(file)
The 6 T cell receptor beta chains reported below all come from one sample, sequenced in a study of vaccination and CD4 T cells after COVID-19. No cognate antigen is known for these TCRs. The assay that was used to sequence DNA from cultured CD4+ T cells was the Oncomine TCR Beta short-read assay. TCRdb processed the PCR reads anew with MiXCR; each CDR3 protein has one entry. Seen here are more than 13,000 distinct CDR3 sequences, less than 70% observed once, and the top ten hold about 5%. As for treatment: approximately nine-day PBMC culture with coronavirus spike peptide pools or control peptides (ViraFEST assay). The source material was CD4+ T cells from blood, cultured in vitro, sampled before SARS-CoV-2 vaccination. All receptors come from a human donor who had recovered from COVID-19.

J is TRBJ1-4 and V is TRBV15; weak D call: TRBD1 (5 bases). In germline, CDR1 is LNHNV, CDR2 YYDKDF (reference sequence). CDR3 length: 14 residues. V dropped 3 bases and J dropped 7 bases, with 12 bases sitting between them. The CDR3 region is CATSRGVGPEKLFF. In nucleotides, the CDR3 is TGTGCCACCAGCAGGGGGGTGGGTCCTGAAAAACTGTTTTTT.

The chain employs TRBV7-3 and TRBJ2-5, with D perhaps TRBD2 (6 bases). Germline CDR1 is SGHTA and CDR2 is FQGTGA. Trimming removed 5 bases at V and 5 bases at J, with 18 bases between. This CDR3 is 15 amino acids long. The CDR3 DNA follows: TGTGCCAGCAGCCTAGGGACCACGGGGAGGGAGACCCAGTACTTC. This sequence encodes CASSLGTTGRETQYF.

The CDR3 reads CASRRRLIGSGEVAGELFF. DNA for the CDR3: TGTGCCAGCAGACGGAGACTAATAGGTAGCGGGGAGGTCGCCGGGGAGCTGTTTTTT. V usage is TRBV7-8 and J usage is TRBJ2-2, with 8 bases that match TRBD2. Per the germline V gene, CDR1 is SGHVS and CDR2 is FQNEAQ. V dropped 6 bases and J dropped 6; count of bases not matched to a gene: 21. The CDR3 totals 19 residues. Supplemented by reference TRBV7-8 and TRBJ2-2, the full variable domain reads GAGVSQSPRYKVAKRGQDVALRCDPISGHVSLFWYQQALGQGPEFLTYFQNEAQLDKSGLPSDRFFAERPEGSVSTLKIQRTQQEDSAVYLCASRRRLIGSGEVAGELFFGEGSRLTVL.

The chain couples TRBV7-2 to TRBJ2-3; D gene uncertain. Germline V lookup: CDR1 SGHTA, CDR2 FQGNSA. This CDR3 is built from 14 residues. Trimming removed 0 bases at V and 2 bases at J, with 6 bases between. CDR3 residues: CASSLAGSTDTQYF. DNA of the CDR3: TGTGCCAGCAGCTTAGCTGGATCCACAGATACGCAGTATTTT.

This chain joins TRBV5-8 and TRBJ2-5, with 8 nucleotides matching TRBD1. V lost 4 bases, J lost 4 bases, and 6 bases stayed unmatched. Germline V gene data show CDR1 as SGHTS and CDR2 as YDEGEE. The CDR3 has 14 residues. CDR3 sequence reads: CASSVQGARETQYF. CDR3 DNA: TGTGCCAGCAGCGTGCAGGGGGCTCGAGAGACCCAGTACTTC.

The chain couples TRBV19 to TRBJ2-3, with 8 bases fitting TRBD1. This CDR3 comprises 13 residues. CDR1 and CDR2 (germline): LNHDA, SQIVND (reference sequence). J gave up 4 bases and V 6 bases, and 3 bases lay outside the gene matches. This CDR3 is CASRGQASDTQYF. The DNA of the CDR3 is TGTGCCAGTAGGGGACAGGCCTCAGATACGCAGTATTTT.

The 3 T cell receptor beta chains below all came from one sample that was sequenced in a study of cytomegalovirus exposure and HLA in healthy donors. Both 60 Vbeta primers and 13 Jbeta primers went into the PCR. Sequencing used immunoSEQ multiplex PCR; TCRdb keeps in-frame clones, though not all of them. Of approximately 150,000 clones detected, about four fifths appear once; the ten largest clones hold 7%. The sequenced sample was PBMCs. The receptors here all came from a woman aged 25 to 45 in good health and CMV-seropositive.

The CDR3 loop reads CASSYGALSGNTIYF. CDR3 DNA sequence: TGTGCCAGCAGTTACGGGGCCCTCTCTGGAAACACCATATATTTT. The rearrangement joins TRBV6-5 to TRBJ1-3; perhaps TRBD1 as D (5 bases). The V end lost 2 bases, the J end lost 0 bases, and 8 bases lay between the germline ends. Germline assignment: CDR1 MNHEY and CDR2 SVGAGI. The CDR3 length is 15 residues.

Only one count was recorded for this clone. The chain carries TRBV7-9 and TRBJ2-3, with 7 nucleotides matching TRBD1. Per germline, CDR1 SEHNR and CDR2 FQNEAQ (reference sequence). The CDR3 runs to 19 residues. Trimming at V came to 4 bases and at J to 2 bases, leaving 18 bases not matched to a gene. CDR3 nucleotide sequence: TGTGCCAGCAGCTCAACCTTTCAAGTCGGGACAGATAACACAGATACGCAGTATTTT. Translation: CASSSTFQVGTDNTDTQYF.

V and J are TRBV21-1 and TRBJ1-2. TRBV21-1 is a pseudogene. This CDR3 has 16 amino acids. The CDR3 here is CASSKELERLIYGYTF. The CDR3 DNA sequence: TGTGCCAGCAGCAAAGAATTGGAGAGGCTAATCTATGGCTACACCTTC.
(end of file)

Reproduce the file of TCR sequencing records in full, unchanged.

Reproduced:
The 6 T cell receptor beta chains reported below all come from one sample, sequenced in a study of vaccination and CD4 T cells after COVID-19. No cognate antigen is known for these TCRs. The assay that was used to sequence DNA from cultured CD4+ T cells was the Oncomine TCR Beta short-read assay. TCRdb processed the PCR reads anew with MiXCR; each CDR3 protein has one entry. Seen here are more than 13,000 distinct CDR3 sequences, less than 70% observed once, and the top ten hold about 5%. As for treatment: approximately nine-day PBMC culture with coronavirus spike peptide pools or control peptides (ViraFEST assay). The source material was CD4+ T cells from blood, cultured in vitro, sampled before SARS-CoV-2 vaccination. All receptors come from a human donor who had recovered from COVID-19.

J is TRBJ1-4 and V is TRBV15; weak D call: TRBD1 (5 bases). In germline, CDR1 is LNHNV, CDR2 YYDKDF (reference sequence). CDR3 length: 14 residues. V dropped 3 bases and J dropped 7 bases, with 12 bases sitting between them. The CDR3 region is CATSRGVGPEKLFF. In nucleotides, the CDR3 is TGTGCCACCAGCAGGGGGGTGGGTCCTGAAAAACTGTTTTTT.

The chain employs TRBV7-3 and TRBJ2-5, with D perhaps TRBD2 (6 bases). Germline CDR1 is SGHTA and CDR2 is FQGTGA. Trimming removed 5 bases at V and 5 bases at J, with 18 bases between. This CDR3 is 15 amino acids long. The CDR3 DNA follows: TGTGCCAGCAGCCTAGGGACCACGGGGAGGGAGACCCAGTACTTC. This sequence encodes CASSLGTTGRETQYF.

The CDR3 reads CASRRRLIGSGEVAGELFF. DNA for the CDR3: TGTGCCAGCAGACGGAGACTAATAGGTAGCGGGGAGGTCGCCGGGGAGCTGTTTTTT. V usage is TRBV7-8 and J usage is TRBJ2-2, with 8 bases that match TRBD2. Per the germline V gene, CDR1 is SGHVS and CDR2 is FQNEAQ. V dropped 6 bases and J dropped 6; count of bases not matched to a gene: 21. The CDR3 totals 19 residues. Supplemented by reference TRBV7-8 and TRBJ2-2, the full variable domain reads GAGVSQSPRYKVAKRGQDVALRCDPISGHVSLFWYQQALGQGPEFLTYFQNEAQLDKSGLPSDRFFAERPEGSVSTLKIQRTQQEDSAVYLCASRRRLIGSGEVAGELFFGEGSRLTVL.

The chain couples TRBV7-2 to TRBJ2-3; D gene uncertain. Germline V lookup: CDR1 SGHTA, CDR2 FQGNSA. This CDR3 is built from 14 residues. Trimming removed 0 bases at V and 2 bases at J, with 6 bases between. CDR3 residues: CASSLAGSTDTQYF. DNA of the CDR3: TGTGCCAGCAGCTTAGCTGGATCCACAGATACGCAGTATTTT.

This chain joins TRBV5-8 and TRBJ2-5, with 8 nucleotides matching TRBD1. V lost 4 bases, J lost 4 bases, and 6 bases stayed unmatched. Germline V gene data show CDR1 as SGHTS and CDR2 as YDEGEE. The CDR3 has 14 residues. CDR3 sequence reads: CASSVQGARETQYF. CDR3 DNA: TGTGCCAGCAGCGTGCAGGGGGCTCGAGAGACCCAGTACTTC.

The chain couples TRBV19 to TRBJ2-3, with 8 bases fitting TRBD1. This CDR3 comprises 13 residues. CDR1 and CDR2 (germline): LNHDA, SQIVND (reference sequence). J gave up 4 bases and V 6 bases, and 3 bases lay outside the gene matches. This CDR3 is CASRGQASDTQYF. The DNA of the CDR3 is TGTGCCAGTAGGGGACAGGCCTCAGATACGCAGTATTTT.

The 3 T cell receptor beta chains below all came from one sample that was sequenced in a study of cytomegalovirus exposure and HLA in healthy donors. Both 60 Vbeta primers and 13 Jbeta primers went into the PCR. Sequencing used immunoSEQ multiplex PCR; TCRdb keeps in-frame clones, though not all of them. Of approximately 150,000 clones detected, about four fifths appear once; the ten largest clones hold 7%. The sequenced sample was PBMCs. The receptors here all came from a woman aged 25 to 45 in good health and CMV-seropositive.

The CDR3 loop reads CASSYGALSGNTIYF. CDR3 DNA sequence: TGTGCCAGCAGTTACGGGGCCCTCTCTGGAAACACCATATATTTT. The rearrangement joins TRBV6-5 to TRBJ1-3; perhaps TRBD1 as D (5 bases). The V end lost 2 bases, the J end lost 0 bases, and 8 bases lay between the germline ends. Germline assignment: CDR1 MNHEY and CDR2 SVGAGI. The CDR3 length is 15 residues.

Only one count was recorded for this clone. The chain carries TRBV7-9 and TRBJ2-3, with 7 nucleotides matching TRBD1. Per germline, CDR1 SEHNR and CDR2 FQNEAQ (reference sequence). The CDR3 runs to 19 residues. Trimming at V came to 4 bases and at J to 2 bases, leaving 18 bases not matched to a gene. CDR3 nucleotide sequence: TGTGCCAGCAGCTCAACCTTTCAAGTCGGGACAGATAACACAGATACGCAGTATTTT. Translation: CASSSTFQVGTDNTDTQYF.

V and J are TRBV21-1 and TRBJ1-2. TRBV21-1 is a pseudogene. This CDR3 has 16 amino acids. The CDR3 here is CASSKELERLIYGYTF. The CDR3 DNA sequence: TGTGCCAGCAGCAAAGAATTGGAGAGGCTAATCTATGGCTACACCTTC.